Since you used to say “yes” to everyone, you often found yourself overloaded, overwhelmed, and not giving your best self when helping someone else.
Now you can give them your full attention and commitment when it’s time to focus on helping others.
The same goes for making promises to yourself: you deserve to put more power in your “yes” when you make commitments to take care of yourself and work towards your own goals.
You’ll Have Less Overwhelm and More Ease
Briefly mentioned in the last point, now that you aren’t saying “yes” to everyone out of fear of disappointing other people, you’re able to balance your busy schedule with much more ease.
While the perfect “work/life balance” may be a myth, you’ll at least be able to handle what’s on your plate without all of the overwhelm that you were experiencing before.
Some of these boundaries that you set for yourself are to also protect your time and schedule. You’re only one person, and you don’t need to completely overload yourself with responsibilities when we already are balancing plenty on a daily basis.
Feeling Confident in Your Own Decisions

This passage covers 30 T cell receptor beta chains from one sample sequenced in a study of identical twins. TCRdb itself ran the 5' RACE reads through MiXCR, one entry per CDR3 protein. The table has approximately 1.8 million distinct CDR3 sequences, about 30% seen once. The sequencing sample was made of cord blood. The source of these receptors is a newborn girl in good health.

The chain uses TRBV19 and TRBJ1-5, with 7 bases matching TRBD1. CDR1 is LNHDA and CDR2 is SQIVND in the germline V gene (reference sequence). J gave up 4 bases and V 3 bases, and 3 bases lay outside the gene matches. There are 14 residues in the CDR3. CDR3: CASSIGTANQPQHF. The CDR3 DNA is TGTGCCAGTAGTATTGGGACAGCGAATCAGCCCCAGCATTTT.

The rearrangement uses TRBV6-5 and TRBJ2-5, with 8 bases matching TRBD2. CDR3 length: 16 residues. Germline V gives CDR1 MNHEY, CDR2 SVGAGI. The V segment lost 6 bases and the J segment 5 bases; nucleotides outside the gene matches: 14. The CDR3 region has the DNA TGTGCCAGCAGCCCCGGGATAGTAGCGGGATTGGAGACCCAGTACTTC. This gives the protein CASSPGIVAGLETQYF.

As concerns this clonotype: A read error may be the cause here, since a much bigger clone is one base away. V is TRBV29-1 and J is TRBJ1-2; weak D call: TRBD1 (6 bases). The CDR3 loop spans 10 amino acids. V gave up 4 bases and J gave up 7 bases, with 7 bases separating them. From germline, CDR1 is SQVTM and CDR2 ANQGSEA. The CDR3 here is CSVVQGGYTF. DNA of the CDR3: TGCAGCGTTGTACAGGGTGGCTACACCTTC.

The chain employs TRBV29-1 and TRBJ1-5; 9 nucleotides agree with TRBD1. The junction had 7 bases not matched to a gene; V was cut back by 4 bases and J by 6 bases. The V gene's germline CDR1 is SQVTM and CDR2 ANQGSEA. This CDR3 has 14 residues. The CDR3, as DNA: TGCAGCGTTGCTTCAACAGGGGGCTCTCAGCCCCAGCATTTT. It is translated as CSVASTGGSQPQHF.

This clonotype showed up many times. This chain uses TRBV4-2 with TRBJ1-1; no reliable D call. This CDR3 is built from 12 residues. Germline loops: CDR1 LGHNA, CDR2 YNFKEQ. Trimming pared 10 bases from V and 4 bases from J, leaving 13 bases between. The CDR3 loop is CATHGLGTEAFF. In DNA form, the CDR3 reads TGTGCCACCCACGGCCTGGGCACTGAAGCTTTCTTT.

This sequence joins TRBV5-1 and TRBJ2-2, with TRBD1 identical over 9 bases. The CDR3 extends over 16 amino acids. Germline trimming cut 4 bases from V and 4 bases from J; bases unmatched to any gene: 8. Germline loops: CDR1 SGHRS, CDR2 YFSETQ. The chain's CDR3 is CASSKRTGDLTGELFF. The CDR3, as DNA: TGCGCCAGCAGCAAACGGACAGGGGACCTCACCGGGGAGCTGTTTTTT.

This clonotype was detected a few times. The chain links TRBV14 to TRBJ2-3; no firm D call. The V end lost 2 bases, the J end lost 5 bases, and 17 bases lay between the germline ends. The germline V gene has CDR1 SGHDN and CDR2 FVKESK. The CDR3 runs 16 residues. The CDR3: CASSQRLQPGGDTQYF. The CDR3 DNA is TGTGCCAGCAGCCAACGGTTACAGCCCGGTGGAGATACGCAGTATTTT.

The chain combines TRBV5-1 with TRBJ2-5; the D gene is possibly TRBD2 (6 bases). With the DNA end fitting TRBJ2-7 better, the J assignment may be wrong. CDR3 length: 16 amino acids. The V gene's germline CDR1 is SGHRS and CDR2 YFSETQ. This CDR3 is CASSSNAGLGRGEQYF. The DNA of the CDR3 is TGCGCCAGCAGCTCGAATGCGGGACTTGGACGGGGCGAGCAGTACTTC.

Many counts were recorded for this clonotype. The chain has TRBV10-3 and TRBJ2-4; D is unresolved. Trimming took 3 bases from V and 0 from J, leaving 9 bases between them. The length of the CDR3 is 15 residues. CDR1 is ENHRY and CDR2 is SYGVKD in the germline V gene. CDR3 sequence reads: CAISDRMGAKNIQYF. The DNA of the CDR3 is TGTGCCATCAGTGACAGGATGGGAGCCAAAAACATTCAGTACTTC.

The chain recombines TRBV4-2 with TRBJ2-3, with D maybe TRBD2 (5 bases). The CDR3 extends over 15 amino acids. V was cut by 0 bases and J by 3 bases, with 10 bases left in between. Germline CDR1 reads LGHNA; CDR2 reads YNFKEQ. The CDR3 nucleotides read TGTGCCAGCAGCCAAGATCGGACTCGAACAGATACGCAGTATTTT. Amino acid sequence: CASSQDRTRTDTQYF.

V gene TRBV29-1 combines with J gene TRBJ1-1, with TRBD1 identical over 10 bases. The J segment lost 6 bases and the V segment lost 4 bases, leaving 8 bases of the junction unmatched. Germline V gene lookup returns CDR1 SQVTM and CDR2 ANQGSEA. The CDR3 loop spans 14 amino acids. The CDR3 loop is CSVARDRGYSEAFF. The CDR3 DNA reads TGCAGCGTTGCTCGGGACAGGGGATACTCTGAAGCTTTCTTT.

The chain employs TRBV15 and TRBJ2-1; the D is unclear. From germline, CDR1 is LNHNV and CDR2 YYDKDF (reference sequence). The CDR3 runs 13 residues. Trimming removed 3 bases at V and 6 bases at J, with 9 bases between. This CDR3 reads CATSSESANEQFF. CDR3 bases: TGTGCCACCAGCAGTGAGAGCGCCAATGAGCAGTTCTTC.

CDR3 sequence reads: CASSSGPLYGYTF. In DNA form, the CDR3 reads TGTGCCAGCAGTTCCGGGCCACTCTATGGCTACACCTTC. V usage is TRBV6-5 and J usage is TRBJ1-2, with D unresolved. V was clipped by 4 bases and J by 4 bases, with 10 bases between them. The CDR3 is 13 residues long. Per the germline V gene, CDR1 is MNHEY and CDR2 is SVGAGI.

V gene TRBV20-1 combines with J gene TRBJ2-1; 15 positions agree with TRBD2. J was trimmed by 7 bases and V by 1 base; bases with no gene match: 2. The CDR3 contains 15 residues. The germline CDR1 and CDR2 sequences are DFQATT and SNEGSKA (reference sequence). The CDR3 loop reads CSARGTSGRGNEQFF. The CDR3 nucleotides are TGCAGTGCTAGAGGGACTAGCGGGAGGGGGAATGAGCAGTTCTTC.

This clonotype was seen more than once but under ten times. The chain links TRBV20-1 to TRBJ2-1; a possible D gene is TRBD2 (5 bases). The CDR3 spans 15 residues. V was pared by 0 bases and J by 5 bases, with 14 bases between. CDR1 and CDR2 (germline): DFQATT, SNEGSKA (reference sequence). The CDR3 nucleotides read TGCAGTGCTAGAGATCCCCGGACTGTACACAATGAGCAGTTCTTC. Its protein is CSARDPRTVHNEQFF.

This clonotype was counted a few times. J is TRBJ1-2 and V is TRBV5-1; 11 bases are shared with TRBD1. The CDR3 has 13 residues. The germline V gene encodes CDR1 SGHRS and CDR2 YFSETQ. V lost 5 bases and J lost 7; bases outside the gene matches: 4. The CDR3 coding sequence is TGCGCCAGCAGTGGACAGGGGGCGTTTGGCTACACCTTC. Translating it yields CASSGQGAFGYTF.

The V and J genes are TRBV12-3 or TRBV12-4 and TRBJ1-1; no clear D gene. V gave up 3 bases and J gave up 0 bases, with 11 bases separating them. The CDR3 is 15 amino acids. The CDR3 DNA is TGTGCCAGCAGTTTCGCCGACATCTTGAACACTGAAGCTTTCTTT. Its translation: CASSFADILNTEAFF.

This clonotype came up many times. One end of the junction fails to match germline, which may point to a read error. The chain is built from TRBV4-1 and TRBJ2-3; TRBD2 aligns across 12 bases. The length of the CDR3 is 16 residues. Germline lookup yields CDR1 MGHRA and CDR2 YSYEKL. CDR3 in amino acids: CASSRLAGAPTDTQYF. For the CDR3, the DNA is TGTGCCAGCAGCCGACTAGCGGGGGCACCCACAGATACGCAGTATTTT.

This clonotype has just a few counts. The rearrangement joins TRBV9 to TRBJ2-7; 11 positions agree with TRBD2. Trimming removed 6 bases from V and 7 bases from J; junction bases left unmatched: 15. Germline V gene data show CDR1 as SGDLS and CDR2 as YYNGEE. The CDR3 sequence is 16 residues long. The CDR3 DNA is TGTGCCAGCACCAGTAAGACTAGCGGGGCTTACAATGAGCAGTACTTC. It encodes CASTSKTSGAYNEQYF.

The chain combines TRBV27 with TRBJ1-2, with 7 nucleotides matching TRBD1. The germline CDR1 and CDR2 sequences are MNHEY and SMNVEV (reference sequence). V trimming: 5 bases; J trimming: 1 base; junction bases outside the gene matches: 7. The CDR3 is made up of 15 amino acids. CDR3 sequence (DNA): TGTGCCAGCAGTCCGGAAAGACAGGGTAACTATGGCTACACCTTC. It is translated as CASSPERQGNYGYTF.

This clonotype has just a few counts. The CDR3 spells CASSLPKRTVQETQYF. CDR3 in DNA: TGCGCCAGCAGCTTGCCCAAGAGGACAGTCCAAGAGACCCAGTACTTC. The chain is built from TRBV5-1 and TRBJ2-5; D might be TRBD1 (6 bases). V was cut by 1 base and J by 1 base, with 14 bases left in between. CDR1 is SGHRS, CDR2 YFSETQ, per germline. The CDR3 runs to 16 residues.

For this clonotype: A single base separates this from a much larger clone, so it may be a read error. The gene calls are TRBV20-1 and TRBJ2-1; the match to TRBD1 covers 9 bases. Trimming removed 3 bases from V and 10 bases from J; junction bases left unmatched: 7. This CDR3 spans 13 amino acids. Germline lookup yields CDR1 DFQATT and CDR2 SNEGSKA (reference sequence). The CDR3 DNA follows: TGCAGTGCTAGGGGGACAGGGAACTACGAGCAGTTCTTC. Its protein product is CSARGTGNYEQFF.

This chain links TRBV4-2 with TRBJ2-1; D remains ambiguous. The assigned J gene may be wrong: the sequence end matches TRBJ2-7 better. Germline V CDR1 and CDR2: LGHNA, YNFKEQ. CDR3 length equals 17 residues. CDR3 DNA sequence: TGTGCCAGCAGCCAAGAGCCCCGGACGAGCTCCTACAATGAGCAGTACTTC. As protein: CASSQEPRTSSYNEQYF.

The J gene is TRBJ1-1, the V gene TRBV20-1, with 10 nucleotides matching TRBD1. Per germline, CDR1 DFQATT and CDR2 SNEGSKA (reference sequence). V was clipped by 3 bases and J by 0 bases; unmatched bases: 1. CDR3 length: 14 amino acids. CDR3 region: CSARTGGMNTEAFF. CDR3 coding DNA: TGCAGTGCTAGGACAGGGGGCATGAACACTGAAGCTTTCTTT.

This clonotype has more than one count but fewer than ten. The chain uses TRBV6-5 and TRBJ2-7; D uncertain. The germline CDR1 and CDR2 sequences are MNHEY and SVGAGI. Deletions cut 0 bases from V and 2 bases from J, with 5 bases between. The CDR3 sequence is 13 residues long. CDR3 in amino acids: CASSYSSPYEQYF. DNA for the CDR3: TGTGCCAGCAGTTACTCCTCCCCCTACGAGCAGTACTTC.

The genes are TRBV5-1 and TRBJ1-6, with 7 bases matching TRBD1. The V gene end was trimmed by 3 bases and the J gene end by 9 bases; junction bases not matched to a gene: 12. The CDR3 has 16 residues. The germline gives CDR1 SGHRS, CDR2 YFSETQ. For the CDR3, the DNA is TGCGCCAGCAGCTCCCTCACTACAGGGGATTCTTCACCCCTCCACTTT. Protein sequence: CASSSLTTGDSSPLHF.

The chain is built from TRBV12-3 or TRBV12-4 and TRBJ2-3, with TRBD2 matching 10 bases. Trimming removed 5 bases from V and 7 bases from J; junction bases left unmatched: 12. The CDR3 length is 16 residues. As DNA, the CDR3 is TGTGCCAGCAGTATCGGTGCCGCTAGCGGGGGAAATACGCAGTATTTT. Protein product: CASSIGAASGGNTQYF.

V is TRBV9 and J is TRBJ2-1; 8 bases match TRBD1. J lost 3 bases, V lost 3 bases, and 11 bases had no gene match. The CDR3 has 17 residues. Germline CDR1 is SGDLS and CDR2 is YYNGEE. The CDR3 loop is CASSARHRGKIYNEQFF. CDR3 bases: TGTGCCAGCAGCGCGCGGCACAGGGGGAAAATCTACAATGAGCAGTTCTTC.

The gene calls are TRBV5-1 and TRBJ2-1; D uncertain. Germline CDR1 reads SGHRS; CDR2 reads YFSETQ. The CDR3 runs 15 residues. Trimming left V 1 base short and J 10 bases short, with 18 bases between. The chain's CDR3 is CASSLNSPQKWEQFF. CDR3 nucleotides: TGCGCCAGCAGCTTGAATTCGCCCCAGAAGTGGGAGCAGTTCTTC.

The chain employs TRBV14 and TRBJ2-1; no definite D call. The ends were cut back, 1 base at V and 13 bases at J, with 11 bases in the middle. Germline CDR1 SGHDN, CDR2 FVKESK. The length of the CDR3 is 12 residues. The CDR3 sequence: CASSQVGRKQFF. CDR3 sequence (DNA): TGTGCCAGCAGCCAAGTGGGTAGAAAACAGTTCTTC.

If you’re a recovering people-pleaser and often saying “yes” to everyone to make sure they’re happy, you also find making decisions for yourself extremely challenging.
You don’t want to ruffle anyone’s feathers and just want everyone to get along, so if you make decisions for yourself that make other people uncomfortable, you feel uneasy.
But when you’re familiar with your own values, boundaries, and energy levels, it’s so much easier to recognize what decisions feel right for YOU.
No more going back and forth for the sake of making other people happy. While you may still have some hesitation due to learning what YOU want, you’re eventually building confidence with each decision you make to feel more confident about your future choices.
If you’re looking to feel these things and really put yourself first this year, I have an amazing new way to work with me that’s coming soon.